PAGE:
Identification of natural compounds targeting Annexin A2 with an anti-cancer effect

Protein & Cell, Mar 2018

Annexin A2, a multifunctional tumor associated protein, promotes nuclear factor-kappa B (NF-κB) activation by interacting with NF-κB p50 subunit and facilitating its nuclear translocation. Here we demonstrated that two ginsenosides Rg5 (G-Rg5) and Rk1 (G-Rk1), with similar structure, directly bound to Annexin A2 by molecular docking and cellular thermal shift assay. Both Rg5 and Rk1 inhibited the interaction between Annexin A2 and NF-κB p50 subunit, their translocation to nuclear and NF-κB activation. Inhibition of NF-κB by these two ginsenosides decreased the expression of inhibitor of apoptosis proteins (IAPs), leading to caspase activation and apoptosis. Over expression of K302A Annexin A2, a mutant version of Annexin A2, which fails to interact with G-Rg5 and G-Rk1, effectively reduced the NF-κB inhibitory effect and apoptosis induced by G-Rg5 and G-Rk1. In addition, the knockdown of Annexin A2 largely enhanced NF-κB activation and apoptosis induced by the two molecules, indicating that the effects of G-Rg5 and G-Rk1 on NF-κB were mainly mediated by Annexin A2. Taken together, this study for the first time demonstrated that G-Rg5 and G-Rk1 inhibit tumor cell growth by targeting Annexin A2 and NF-κB pathway, and G-Rg5 and G-Rk1 might be promising natural compounds for targeted cancer therapy.

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Identification of natural compounds targeting Annexin A2 with an anti-cancer effect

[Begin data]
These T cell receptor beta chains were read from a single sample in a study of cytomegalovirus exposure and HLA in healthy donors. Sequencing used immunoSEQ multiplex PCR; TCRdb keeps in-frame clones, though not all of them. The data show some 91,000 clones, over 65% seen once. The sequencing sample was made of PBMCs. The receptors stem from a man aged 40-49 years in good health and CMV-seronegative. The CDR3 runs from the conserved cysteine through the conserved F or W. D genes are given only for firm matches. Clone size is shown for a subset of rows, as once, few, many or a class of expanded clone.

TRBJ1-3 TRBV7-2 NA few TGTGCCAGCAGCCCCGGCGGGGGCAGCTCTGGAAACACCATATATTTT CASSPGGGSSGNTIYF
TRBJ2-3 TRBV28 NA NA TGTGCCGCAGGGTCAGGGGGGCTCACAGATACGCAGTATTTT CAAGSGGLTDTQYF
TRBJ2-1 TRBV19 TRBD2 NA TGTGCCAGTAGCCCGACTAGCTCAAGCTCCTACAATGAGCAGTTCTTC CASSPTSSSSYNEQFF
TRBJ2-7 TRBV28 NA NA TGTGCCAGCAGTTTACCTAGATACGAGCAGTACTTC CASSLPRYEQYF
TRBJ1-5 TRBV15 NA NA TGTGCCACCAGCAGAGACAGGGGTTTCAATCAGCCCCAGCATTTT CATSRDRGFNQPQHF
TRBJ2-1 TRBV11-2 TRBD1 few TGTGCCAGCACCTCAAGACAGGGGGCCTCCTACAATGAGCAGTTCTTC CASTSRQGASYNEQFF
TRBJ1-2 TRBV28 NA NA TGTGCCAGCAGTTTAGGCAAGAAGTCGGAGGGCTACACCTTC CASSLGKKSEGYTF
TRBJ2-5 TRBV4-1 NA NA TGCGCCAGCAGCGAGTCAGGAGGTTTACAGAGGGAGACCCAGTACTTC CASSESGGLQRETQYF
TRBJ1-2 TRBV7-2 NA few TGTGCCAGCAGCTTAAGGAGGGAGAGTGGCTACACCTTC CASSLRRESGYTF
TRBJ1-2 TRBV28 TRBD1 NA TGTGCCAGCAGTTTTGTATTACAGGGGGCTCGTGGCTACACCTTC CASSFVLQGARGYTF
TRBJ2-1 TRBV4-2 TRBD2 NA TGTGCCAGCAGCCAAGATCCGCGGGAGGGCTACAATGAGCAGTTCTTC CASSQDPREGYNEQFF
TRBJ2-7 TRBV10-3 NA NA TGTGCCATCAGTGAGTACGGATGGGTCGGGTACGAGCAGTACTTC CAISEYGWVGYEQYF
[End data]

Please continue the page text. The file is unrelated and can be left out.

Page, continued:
Identification of natural compounds targeting Annexin A2 with an anti-cancer effect Yu-Shi Wang 0 He Li 0 Yang Li 0 Hongyan Zhu 0 Ying-Hua Jin 0 0 Key Laboratory for Molecular Enzymology and Engineering of the Ministry of Education, College of Life Science, Jilin University , Changchun 130012 , China Annexin A2, a multifunctional tumor associated protein, promotes nuclear factor-kappa B (NF-κB) activation by interacting with NF-κB p50 subunit and facilitating its nuclear translocation. Here we demonstrated that two ginsenosides Rg5 (G-Rg5) and Rk1 (G-Rk1), with similar structure, directly bound to Annexin A2 by molecular docking and cellular thermal shift assay. Both Rg5 and Rk1 inhibited the interaction between Annexin A2 and NF-κB p50 subunit, their translocation to nuclear and NF-κB activation. Inhibition of NF-κB by these two ginsenosides decreased the expression of inhibitor of apoptosis proteins (IAPs), leading to caspase activation and apoptosis. Over expression of K302A Annexin A2, a mutant version of Annexin A2, which fails to interact with G-Rg5 and G-Rk1, effectively reduced the NF-κB inhibitory effect and apoptosis induced by G-Rg5 and G-Rk1. In addition, the knockdown of Annexin A2 largely enhanced NF-κB activation and apoptosis induced by the two molecules, indicating that the effects of G-Rg5 and G-Rk1 on NF-κB were mainly mediated by Annexin A2. Taken together, this study for the first time demonstrated that G-Rg5 and G-Rk1 inhibit tumor cell growth by targeting Annexin A2 and NF-κB pathway, and G-Rg5 and G-Rk1 might be promising natural compounds for targeted cancer therapy. - Annexin A2, a Ca2+-dependent lipid binding protein, widely distributed in nuclear, cytoplasm, endosomes and extracellular space and participates in various cellular process including signal transduction, endocytosis and exocytosis, proliferation, differentiation and apoptosis in mammalian cells (Klionsky et al., 2012; Moreau et al., 2011; Gerke et al., 2005; Moss and Morgan, 2004) . A lot of evidence suggests that Annexin A2 may be a promising therapeutic target for cancer treatment (Chen et al., 2015; Staquicini et al., 2017; Kesavan et al., 2010; Wang et al., 2012) . First, an accumulating observations have shown that Annexin A2 overexpressed in various types of cancer cells such as hepatocellular carcinoma (Zhang et al., 2012; Longerich et al., 2011; Sun et al., 2013) , breast cancer (Deng et al., 2013; Chuthapisith et al., 2009; Shetty et al., 2012) , lung cancer (Yao et al., 2009) , gastric carcinoma (Zhang et al., 2012) , pancreatic cancer (Takano et al., 2008) , and colorectal cancer (Yang et al., 2013; Duncan et al., 2008) . Second, the abnormal up-regulation of Annexin A2 enhances cancer development with higher aggression and poorer prognosis (Ohno et al., 2009; Ma et al., 2014; Yang et al., 2014) . Third, forced inhibition of Annexin A2 effectively reduces tumor progression both in vitro and in vivo studies. Furthermore, signal transduction study has shown that Annexin A2 either promotes cancer cell metastasis by forming heterotetramer with S100A10 and binding with cell membrane (Réty et al., 1999), or largely enhances pro-survival capability and chemoresistance by activating transcription factors STAT-3 and nuclear factor-kappa B (NF-κB) (Tong et al., 2015; Jung et al., 2015) . NF-κB is a transcription factor activating the expression of genes involved in inflammation, immune response, angiogenesis, cell proliferation and apoptosis (Perkins, 2012) . Constitutive activation of NF-κB is a hallmark of several types of cancers, which not only promotes tumorigenesis and cancer development but also enhances drug resistance (Dolcet et al., 2005; Hanahan and Weinberg, 2000) . Recent reports have shown that inhibition of NF-κB significantly inhibited cancer growth by directly inducing cancer cell apoptosis (Woo et al., 2016; Alexandersavino et al., 2016; Kwon et al., 2016; Yin et al., 2016; Hayden et al., 2008) . Interestingly, the multifunctional tumor associated protein Annexin A2 promotes NF-κB activation via directly binding to NF-κB p50 subunit with its N-terminal sequences, and inhibition of Annexin A2 provides a new regulatory tool on NF-κB activity (Jung et al., 2015) . Ginsenosides are the major bio-active component of ginseng (Attele et al., 1999) and ginsenoside Rg5 (G-Rg5) and Rk1 (G-Rk1) are the two main ginsenosides identified in heat processed ginseng (Toh et al., 2010) . In the present study, we identified G-Rg5 and G-Rk1 that inhibited NF-κB activation, down-regulated the expression of IAPs and induced apoptosis by specifically binding to Annexin A2. RESULTS G-Rg5 and G-Rk1 interacted with Annexin A2 Molecular docking was first performed as a primary screening for natural compounds targeting Annexin A2. G-Rg5 bound to Annexin A2 with Glu296 and Lys302 responsible to this interaction (Fig. 1A). Cellular thermal shift assay (CTSA) with HepG2 cells demonstrated that G-Rg5 and G-Rk1 largely improved the thermal stability of Annexin A2, indicating the binding of G-Rg5 and G-Rk1 with Annexin. Exogenous wild-type Annexin A2 (Annexin A2-WT) showed a similar thermal stability shift under treatment of G-Rg5 and G-Rk1, while G-Rg5 and G-Rk1 didn’t change the thermal stability of exogenous K302A mutant of Annexin A2 (Annexin A2-K302A), indicating Lys302 might be responsible for the interaction between Annexin A2 and ginsenosides (Fig. 1B), as predicted by molecular docking. To rule out the effects from other cellular content and signaling towards the thermal stability of Annexin A2, we carried out the thermal shift assay with purified Annexin A2 and the two ginsenosides. Both G-Rg5 and G-Rk1 obviously enhanced the thermal stability of Annexin A2-WT but not Annexin A2K302A in a dose-dependent manner (Fig. 1C). These data indicated that both G-Rg5 and G-Rk1 directly bound to Annexin A2, and Lys302 is a critical residue for this interaction. G-Rg5 and G-Rk1 inhibited the interaction and nuclear co-localization of Annexin A2 and NF-κB p50 subunit In order to tell whether the G-Rg5 and G-Rk1 binding to Annexin A2 modulated the action of Annexin A2 in cells, we determined the interaction and nuclear co-localization of K302 E296 4°C 55°C B Temp (°C) 40 43 46 49 52 55 58 61 64 67 70 73 Con G-Rg5 G-Rk1 Con G-Rg5 G-Rk1 Con G-Rg5 G-Rk1 Endogenous Annexin A2 Annexin A2 WT-myc (OE) G-Rg5 C G-Rg5 G-Rk1 G-Rk1 Annexin A2 K302A-myc (OE) G-Rg5/G-Rkl 0.2 0.5 1 (μmol/L) 2 Annexin A2 and NF-κB p50 subunit under G-Rg5 and G-Rk1 treatment. Immuno-precipitation was performed using HepG2 cells treated with 6 μmol/L G-Rg5 or 6 μmol/L G-Rk1, with or without NF-κB activator PMA (100 ng/mL) or etoposide (25 μg/mL). The interaction between Annexin A2 and NF-κB p50 was significantly attenuated under G-Rg5 and G-Rk1 treatment, both in resting cells and NF-κB activator treated cells (Fig. 2A). To rule out the possibility that the interaction was regulated by other eukaryotic cellular content, another immunoprecipitation was carried out with prokaryotic cell-expressed Annexin A2 and p50, and the interaction was also inhibited largely by G-Rg5 and G-Rk1 (Fig. 2B). Next, immunofluorescence was employed to examine the sub-cellular distribution of Annexin A2 and p50 Etoposide PMA Con under ginsenoside treatment. The nuclear co-localization of Annexin A2 and p50 was inhibited in both resting state and NF-κB activator-stimulating cells under G-Rg5 and G-Rk1 treatment (Fig. 2C). Taken together, G-Rg5 and G-Rk1 inhibited the interaction between Annexin A2 and p50, and their nuclear co-localization. G-Rg5 and G-Rk1 inhibited NF-κB activation and down regulated downstream anti-apoptosis gene expression The activation of NF-κB was examined by dual luciferase reporter assay with HepG2 cells treated with G-Rg5 (6 μmol/L), G-Rk1 (6 μmol/L), etoposide (25 μg/mL) and PMA (100 ng/mL). G-Rg5 and G-Rk1 inhibited NF-κB 5 g R G 1 k R G n o C 1 k R G n o C 1 k R G e isd 5g o R p to G E + + + + G-Rg5 G-Rk1 + + + Recombinant p50 + Recombinant Annexin A2 C A D 300 ) % ( ity200 v it c a ive100 t a l e R activation in resting state and under treatment with etoposide and PMA, activator enhancing NF-κB activity (Fig. 3A). The similar inhibitory effect was observed to downstream genes of NF-κB like IL-6 (Fig. 3B), a classic NF-κB activating gene, and IAPs genes including X-IAP, c-IAP1, c-IAP2 and survivin (Fig. 3C–F). The protein levels of X-IAP, c-IAP1, c-IAP2 and survivin were also down-regulated by G-Rg5 and G-Rk1, in both resting and NF-κB activator-stimulated cells (Fig. 3G). Annexin A2 knock-down enhanced anti-cancer activity of G-Rg5 and G-Rk1 in HepG2 cells To examine whether Rg5 inhibits NF-κB activation primarily by Annexin A2, knock-down of Annexin A2 was employed with shRNA vectors. Both Annexin A2 knock-down and G-Rg5 inhibited NF-κB activation, and the inhibitory effect of G-Rg5 was largely enhanced by Annexin A2 knock-down at the moderate concentration (6 μg/mL), and at the high dose of G-Rg5 (6 μg/mL), Annexin A2 knock-down showed little effect (Fig. 4A), which indicates G-Rg5 regulating NF-κB mainly through Annexin A2. Caspase 3 and 9 was activated under G-Rg5 treatment, which was also enhanced by Annexin A2 knock-down (Fig. 4B and 4C). MTT assay showed the anti-survival activity of G-Rg5, which was also enhanced by Annexin A2 knock-down (Fig. 4D). G-Rk1 behaved in a similar manner to G-Rg5 on NF-κB inhibition (Fig. 4E), caspase activation (Fig. 4F and 4G) and antiproliferation activity (Fig. 4H). A plate clone formation assay showed that G-Rg5 and G-Rk1 inhibited clone formation of HepG2 cells and Annexin A2 knock-down intensified this inhibitory effect (Fig. 4I), as expected. Taken together, G-Rg5 and G-Rk1 inhibited proliferation of HepG2 cells, which might be mainly mediated by Annexin A2. K302A Annexin A2 protected cells from cytotoxic effect induced by G-Rg5 and G-Rk1 To further provide evidence for the major role of Annexin A2 in G-Rg5 and G-Rk1-induced NF-κB inhibition, studies were carried out with exogenous Annexin A2-K302A, a mutant version, which fails to interact with G-Rg5 and G-Rk1. First, immunoprecipitation was performed with Annexin A2-WT or Annexin A2-K302A over-expressed HepG2 cells with G-Rg5 and G-Rk1 treatment. Both chemicals attenuated the interaction between p50 and Annexin A2-WT, which was either endogenous or myc-tagged exogenous. However these two chemicals failed to reduce the interaction between p50 and Annexin A2-K302A, appeared to promote this interaction (Fig. 5A). An in-vitro immunoprecipitation using prokaryotic cell expressed p50 and Annexin A2-K302A showed that p50 and Annexin A2-K302A did interact with each other, and either chemicals failed to affect this interaction (Fig. 5B). Immunocytochemistry clearly showed that wild type of Annexin A2 (either endogenous or exogenous) failed to colocalize to nuclear with p50 under treatment of G-Rg5 and G-Rk1 (Fig. 5C), while the two chemicals promoted the nuclear co-localization of Annexin A2-K302A. Next, NF-κB activation was examined in Annexin A2-WT or Annexin A2-K302A overexpressed HepG2 cells. Overexpression of Annexin A2-WT enhanced NF-κB activation, and G-Rg5 inhibited NF-κB activity in a dose-dependent manner both in mock transfected and in Annexin A2-WT expressed HepG2 cells. Interestingly, G-Rg5 didn’t inhibit, even enhance NF-κB activity in Annexin A2-K302A overexpressed HepG2 cells (Fig. 6A). Activation of caspase 9 and 3 was attenuated when Annexin A2-WT was overexpressed, and only slight activation was detected with an over-expression of Annexin-K302A (Fig. 6B and 6C). Similarly, Annexin A2-K302A abolished the inhibition of NF-κB induced by G-Rk1 (Fig. 6D). G-Rk1 induced weaker caspase activation in Annexin A2-WT over-expressing cells and a little caspase activation was observed in Annexin A2-K302A over-expressing cells compared with mock transfected cells (Fig. 6E and 6F). Anti-proliferation activity was examined by MTT assay and plate clone formation assay with Annexin A2-WT or Annexin A2-K302A over-expressing HepG2 cells. Both Annexin A2-WT and Annexin A2-K302A over-expression rendered cells to resist the cytotoxic effect of G-Rg5 and G-Rk1, and the activity of Annexin A2-K302A showed higher than that of Annexin A2-WT (Fig. 6G and 6H). DISCUSSION Annexin A2, a multi-functional cancer associated protein, promotes cancer progress in a list of mechanisms. In this report we developed an assay for screening small-molecule modulator of Annexin A2 and identified two Annexin A2 regulating compounds G-Rg5 and G-Rk1 (Fig. 1A). A recent report has shown that both G-Rg5 and G-Rk1 inhibited NF-κB activation and related immuno-response in HepG2 cells (Lee, 2015) . G-Rg5 and G-Rk1 directly bound to Annexin A2 and disturbed the interaction between Annexin A2 and NF-κB p50 (Figs. 1 and 2), which leaded to the cytosol-retention of these two proteins and resulted in the inactivation of NF-κB transcriptional activity. IAPs, the NF-κB downstream genes were down-regulated, and caspase-3 and -9 were activated by the treatment of either compound (Fig. 3). As described, Annexin A2 binds to NF-κB p50 subunit, and promotes NF-κB activation, which might promote the pro-survival effect and chemoresistance in tumor tissues (Tong et al., 2015; Staquicini et al., 2017; Das et al., 2010) . The N-terminal of Annexin A2 is necessary for the interaction between Annexin A2 and NF-κB p50 (Jung et al., 2015) . A recent report demonstrates that Lys302 of Annexin A2 contributes to the conformational stability of its N-terminal, and promoting the interactions with other proteins driven by this sequence (Ecsédi et al., 2017) . The interaction between Annexin A2 and p50 may possibly follow this pattern, and modifications towards Lys302 will probably regulate the activation of NF-κB. G-Rg5 and G-Rk1 triggered multiple cellular events, which possibly participated in NF-κB activation, however, this activation was dominantly inactivated by G-Rg5 or G-Rk1 binding to Annexin A2-WT in Annexin A2 over-expressed cancer cells. As G-Rg5 and G-Rk1 failed to interact with Annexin A2-K302A, G-Rg5 or G-Rk1 could not inactivate the other pathway triggered NF-κB activation (Figs. 5, 6A and 6B), presenting little anti-cancer activity in Annexin A2-K302A over-expressed HepG2 cells (Fig. 6). We further examined the effect of G-Rg5 and Rk1 on NF-κB activity in various cancer cells, including SW480, PC3, HeLa and Huh7, as well as noncancerous HEK-293T cells and normal CCC-HEL1 cells. G-Rg5 or G-Rk1 significantly inhibited NFκB activity in Annexin A2 over-expressed cells like SW480, PC3, HeLa as did in HepG2 cells, but not in Huh7, a liver cancer cell line with low expression of Annexin A2. Interestingly neither compound inhibited the NF-κB activity in noncancerous HEK-293T cell and normal CCC-HEL1 cells (Fig. S1). These data suggested that G-Rg5 or G-Rk1 may serve as a specific anticancer reagent for the treatment of Annexin A2 over-expressed cancers, and this possibility should be examined in future study. In conclusion, we have identified two specific smallmolecule inhibitors of Annexin A2, G-Rg5 and G-Rk1, which inhibited NF-κB activity and promoted apoptosis. These data supported the notion that the inhibition of Annexin A2 may be a useful strategy to prevent and treat cancers and G-Rg5 and G-Rk1 can serve as a leading compound for targeted cancer treatment. * * * * * * 2 * A * * * * Yu-Shi Wang et al. l l e C o o C C n i x e n c n N A - h h s s N n kci 1 o G f o i t a r t N-h 2 g1 s c μ ( R nA /L h ni A x A n 2 - 3 lo s en ) n i x e n m 5 m 2 μ ( 5 5 1 g R 0 1 G f o 5 n o i t * * 2 A * n * i x e n c n N A * - - * h h s s m μ ( 5 g G f o R 3 n o i t a 0 tr 2 A n i x e n c n N A - - * h h * s s * 5 1 1 g R 0 1 G f o ) 0 L 5 l/ 5 n o i t a 2 tr b HepG2 cells were obtained from the American Type Culture Collection (ATCC, Rockville, MA, USA). Dulbecco’s Modified Eagle Medium (DMEM) and fetal bovine serum (FBS) were obtained from Gibco BRL (Grand Island, NE, USA). Chemical reagents were listed below: G-Rg5 (Sigma), G-Rk1 (Sigma), phorbol myristate acetate (PMA, Sigma) and etoposide (Sigma). Ginsenosides were dissolved in 75% alcohol with a final concentration of 12 mmol/L. PMA (10 μg/mL) and etoposide (25 mg/mL) were dissolved in DMSO. Primary antibodies were listed below: mouse anti-Annexin A2 (Santa Cruz, sc-47696), mouse anti-p50 (Santa Cruz, sc-8414), rabbit anti-p50 (Santa Cruz, sc-7178), mouse anti-C-myc (Santa Cruz, sc-49), rabbit anti-C-myc (Santa Cruz, sc-789), mouse anti-X-IAP (Santa Cruz, sc-55551), rabbit anti-c-IAP1 (Santa Cruz, sc-7943), rabbit anti-c-IAP2 (Santa Cruz, sc-7944), mouse anti-survivin (Santa Cruz, sc-17779) and mouse anti-β-actin (Santa Cruz, sc-47778). Secondary antibodies were listed below: HRP-conjugated goat anti-mouse IgG (Pierce), HRP-conjugated goat anti-rabbit IgG (Pierce), Cy™3 affinipure donkey anti-mouse IgG (Jackson ImmunoResearch Inc., PA, USA), and Alexa Fluor® 488 affinipure donkey anti-Rabbit IgG (Jackson ImmunoResearch Inc., PA, USA). Genes of human Annexin A2 and human NF-κB p50 subunit were amplified by PCR, and cloned into pEXS-CG (GST-tag at C-terminal, provided by Professor Fei Sun’s group, at the Institute of Biophysics of Chinese Academy of Sciences). Prokaryotic vectors were gained that allowed expression of non-tagged Annexin A2 (pEXS-Annexin A2-WT), non-tagged NF-κB p50 subunit (pEXS-p50), and C-terminal GST-tagged Annexin A2 (pEXSCG-Annexin A2-WT). A single point mutation was engineered within Annexin A2-expressing vector, with resulting vectors called pEXSAnnexin A2-K302A and pEXS-CG-Annexin A2-K302A. The sequences of both Annexin A2-WT and Annexin A2-K302A were cloned into pcs4 (C-myc-tag at C-terminal), with resulting vectors called pcs4Annexin A2-WT-myc and pcs4-Annexin A2-K302A-myc. Short hairpin RNA (shRNA) vector, pGPU6-GFP-Neo-Annexin A2 (1496), was obtained to knock down Annexin A2 expression in RNA interference assays (GenePharma, Jiangsu, China). The luciferase reporter assays were performed with the following plasmids: pNFκB-TA-luc (Beyotime, Shanghai, China) and pRL-CMV (Promega, WI, USA). Molecular docking We downloaded the three-dimensional structure of G-Rg5 (PubChem CID: 44416768) and G-Rk1 (PubChem CID: 11499198) from the NCBI Pubchem Compound database (http://www.ncbi.nlm.nih. gov/pccompound), and we downloaded the crystal structure of Annexin A2 (PDB ID: 2HYU) from the RCSB Protein Data Bank (http://www.rcsb.org/pdb). Molecular docking was performed with AutoDock tools (version 4.2.6) with the default setting, based on the Lamarckian Genetic Algorithm (Scripps Research Institute, La Jolla, CA, USA). We processed the optimum structure of the complex with the Discovery Studio 4.0 Visualizer (BIOVIA, CA, USA). Purification of prokaryotic-expressed Annexin A2 The E. coli expression strain, BL21 (DE3), was transformed with pEXS-CG-Annexin A2, and cultured in Luria-Bertani (LB) liquid medium with 50 μg/mL ampicillin at 37°C until the density reached an OD600 of 1.5. Cells were cooled to 16°C and cultured for another 12 h at 16°C with 1.0 mmol/L IPTG for protein expression. Then, cells were harvested by centrifuging at 6,000 rpm (JA10 rotor, Beckman) for 12 min. The cell pellet was resuspended in pre-cooled lysis buffer (PBS containing 1 mg/mL lysozyme, 1 mmol/L DTT and 1 mmol/L PMSF), placed on ice, and ultra-sonicated for cell lysis. The lysed cells were separated with centrifugation at 12,000 rpm (JA25.50 rotor, Beckman) for 40 min, and the supernatant was loaded onto a GST-affinity chromatography column. The column was washed with pre-cooled PBS containing 1 mol/L NaCl, 1 mmol/L DTT and 1 mmol/L PMSF. Then, we added 10 μg of human HRV 3C protease (TAKARA) to the column, and incubated the column at 4°C overnight to allow cleavage of the GST-tag at the C-terminus of the protein. The eluted fraction was then loaded onto a Superdex75 16/600 column (GE Healthcare) and eluted at a flow rate of 1.0 mL/min. Fractions were pooled and concentrated to 10 mg/mL with a 10-kDa cut-off centrifuge filter (Millipore). The Annexin A2-K302A mutant was purified with the same procedure. l l i t t u p n I Annexin A2-WT- Annexin A2-K302Amyc (OE) myc (OE) Thermal shift assay In vivo thermal shift assay (cellular thermal shift assay, CTSA): HepG2 cells (3 × 107) were seeded into a 100-mm culture plate with 12 μmol/L of G-Rg5 or G-Rk1 and cultured for 1 h. Control cells were incubated with the same volume. Cells were cultivated and counted, followed by resuspending in PBS (containing 1 mmol/L PMSF) to a final density of 2 × 107/mL. Then cells were subpackaged into 12 PCR tubes, with 100 μL per PCR tube, and heated with a thermal gradient from 40°C to 73°C, for 3 min. After freeze-thawed twice with liquid nitrogen, the supernatant was separated by centrifugation at 20,000 ×g for 20 min and collected. 20 μL of the supernatant was loaded onto an SDS-PAGE gel, followed by an immunoblot. In vitro thermal shift assay: Purified Annexin A2 protein was diluted with PBS (containing 1 mmol/L PMSF) to a final concentration of 0.2 mmol/L (∼7 μg/mL) and subpackaged into PCR tubes, with 90 μL per PCR tube. G-Rg5 or G-Rk1 were diluted with PBS to a final concentration of 100 μmol/L, then added to PCR tubes with Annexin A2 protein, forming a dose gradient from 0.2 μmol/L to 10 μmol/L. PCR tubes were made up to 100 μL with PBS and heated at 55°C for 3 min, with the control tube on ice for 3 min. Then 10 μL from each tube was loaded onto an SDS-PAGE gel, followed by an immunoblot. Immunoprecipitation In vivo: HepG2 cells (1.6 × 106) were plated into 100-mm culture plates and treated with G-Rg5 (6 μmol/L), G-Rk1 (6 μmol/L), PMA (100 ng/mL) and etoposide (25 μg/mL) for 12 h. Cells were lysed in lysis buffer (Pierce) containing protease inhibitors (Roche) and 1 mmol/L PMSF. 2 mg of total protein lysates were mixed with 10 μL of anti-Annexin A2, anti-p50 antibody or anti-C-myc, and incubated at 4°C for 3 h on a tube rotator. Protein A/G beads (Millipore) were washed three times with lysis buffer, and then incubated at 4°C for 4 h with the lysate-antibody complexes. The protein-agarose beads complexes were washed three times with lysis buffer. Samples were then separated with an SDS-PAGE and analyzed with an immunoblot. In vitro: Cultures of the E. coli expression strain, BL21 (DE3), were transformed with pEXS-CG, pEXS-Annexin A2 (label-free) and pEXSp50. Cells were cultivated in LB liquid medium containing 50 μg/mL ampicillin at 37°C, until the cell density reached an OD600 of 1.5. Then, cells were cultivated with 1 mmol/L IPTG for another 12 h. Cells were lysed with ultra-sonication in lysis buffer (100 mmol/L PBS, 125 mmol/L NaCl, 1 mg/mL lysozyme, and 1 mmol/L PMSF). 1 mg of the protein lysate containing Annexin A2 and another 1 mg of the protein lysate containing p50 were incubated at 4°C overnight with 12 μmol/L G-Rg5 or G-Rk1. As a control, 1 mg of protein lysate that contained neither Annexin A2 nor p50 was incubated in parallel. The remaining steps were performed as described above for the in vivo assay. Immunofluorescence Glass cover slips were placed into the wells of a 24-well plate, and 5 × 104 HepG2 cells were seeded into each well. After a 16-h incubation, cells were treated with G-Rg5 (6 μmol/L), G-Rk1 (6 μmol/L), PMA (100 ng/mL) and etoposide (25 μg/mL) for 2 h. Next, cells were fixed with pre-cool methanol at 4°C for 5 min. Then, cells were washed twice with PBST (100 mmol/L PBS with 0.5% Tween-20). The fixed cells were permeabilized with PBST containing 0.2% Triton X-100 at 4°C for 20 min, then washed three times with PBST. Permeabilized cells were incubated with blocking buffer (PBST containing 3% donkey serum) at room temperature for 1 h, then incubated with a primary antibody (mouse anti-Annexin A2 and rabbit anti-NF-κB, each diluted 1:200 in PBST with 5% BSA) for 3 h at 4°C. Cells were washed three times with PBST and incubated with a secondary antibody (Cy™3 affinipure donkey anti-mouse IgG and Alexa Fluor® 488 affinipure donkey anti-Rabbit IgG, each diluted 1:200 in PBST with 5% BSA) for 2 h at room temperature. After the cells were washed twice with PBST, stained with PBST and 0.1% DAPI (Sigma), and analyzed with a fluorescence microscope. Cell viability assay HepG2 cells were plated (5 × 103 per well) onto 96-well plates and treated with G-Rg5 or G-Rk1 at the indicated concentrations for 48 h. Cell viability was determined with the MTT assay. Plate clone formation assay HepG2 were plated (1 × 103 per well) onto 6-well plates and treated with G-Rg5 (6 μmol/L) and G-Rk1 (6 μmol/L) at the indicated concentrations for 1 week. Then cells were washed twice with PBS and fixed with precooled methanol for 10 min, followed by crystal violet staining for 5 min. Then cells were washed twice with PBS and photographed. Quantitative real-time PCR (qRT-PCR) Whole-cell RNA was isolated with TRIzol (Invitrogen). Then, 5-μg aliquots of whole-cell RNA were used for cDNA synthesis with the EasyScript Reverse Transcriptase kit (Transgen). QRT-PCR was performed on Applied Biosystem 7500 Real-time PCR system (Applied Biosystem. Inc) and TransStart Tuo Green qPCR SuperMix (Transgen). The amplification was performed with a three-step program, 1 cycle at 94°C for 30 s, followed by 45 cycles of 94°C for 5 s, 50°C for 15 s, and 72°C for 10 s, with signal collecting steps after annealing and extending for 34 s. Statistical analysis Data are presented as the mean ± S.D. Statistical significance was calculated with the Student’s t-test. l l i t C C C F l l e C & n i e ) %( 9 esapsacf oyti vit ca evit al eR ) %( 9 esapsacf oyti vit ca evit al eR 10 8 6 4 2 ) %( yti vit call eC 0 0 0 0 0 0 0 0 0 0 0 0 0 0 0 0 0 0 0 0 5 4 3 2 1 4 3 2 1 0 0 0 0 0 0 B E H E (O 2A 0 T 3 -W -K 2 2 A A ) (O E (O 2A 0 T 3 -W -K 2 2 - ) 2 E A O n ( ixe yc nn -Tm A W ) E (O 2A G m m o μ μ E 2 (O A c in y xe -m n A n 2 - ) 2 E 0 3 8 g 8 g e m n n T A W l o r t n o l o r t n o C C N 3 6 N 3 6 b ACKNOWLEDGMENTS This study was funded by Provincial Project for Industrial Innovation Special Fund of Jilin Province (2017) and Special Project for Province and University Construction Plan of Jilin Province (SXGJXX2017-13). ABBREVIATIONS BSA, bovine serum albumin; cDNA, complementary DNA; CTSA, cellular thermal shift assay; DAPI, 4’,6-diamidino-2-phenylindole; DMEM, Dulbecco’s Modified Eagle Medium; DMSO, dimethyl sulfoxide; DTT, DL-Dithiothreitol; HCC, hepatocellular carcinoma; IPTG, isopropy-β-D-thiogalactoside; MTT, 3-(4,5-dimethyl-2-thiazolyl)-2,5-diphenyl-2-H-tetrazolium bromide; NF-κB, nuclear factor kappa B; PBS, phosphate buffer saline; PBST, phosphate buffer saline with Tween-20; PCR, polymerase chain reaction; PMA, propylene glycol methyl ether acetate; PMSF, phenylmethanesulfonyl fluoride; qRT-PCR, quantitative real-time polymerase chain reaction; rpm, revolutions per minute; SDS-PAGE, sodium dodecyl sulfate polyacrylamide gel electrophoresis; STAT3, signal transducer and activator of transcription 3 COMPLIANCE WITH ETHICS GUIDELINES Yu-Shi Wang, He Li, Yang Li, Hongyan Zhu and Ying-Hua Jin declare they have no conflict of interest. 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Yu-Shi Wang, He Li, Yang Li, Hongyan Zhu, Ying-Hua Jin. Identification of natural compounds targeting Annexin A2 with an anti-cancer effect, Protein & Cell, 2018, 1-12, DOI: 10.1007/s13238-018-0513-z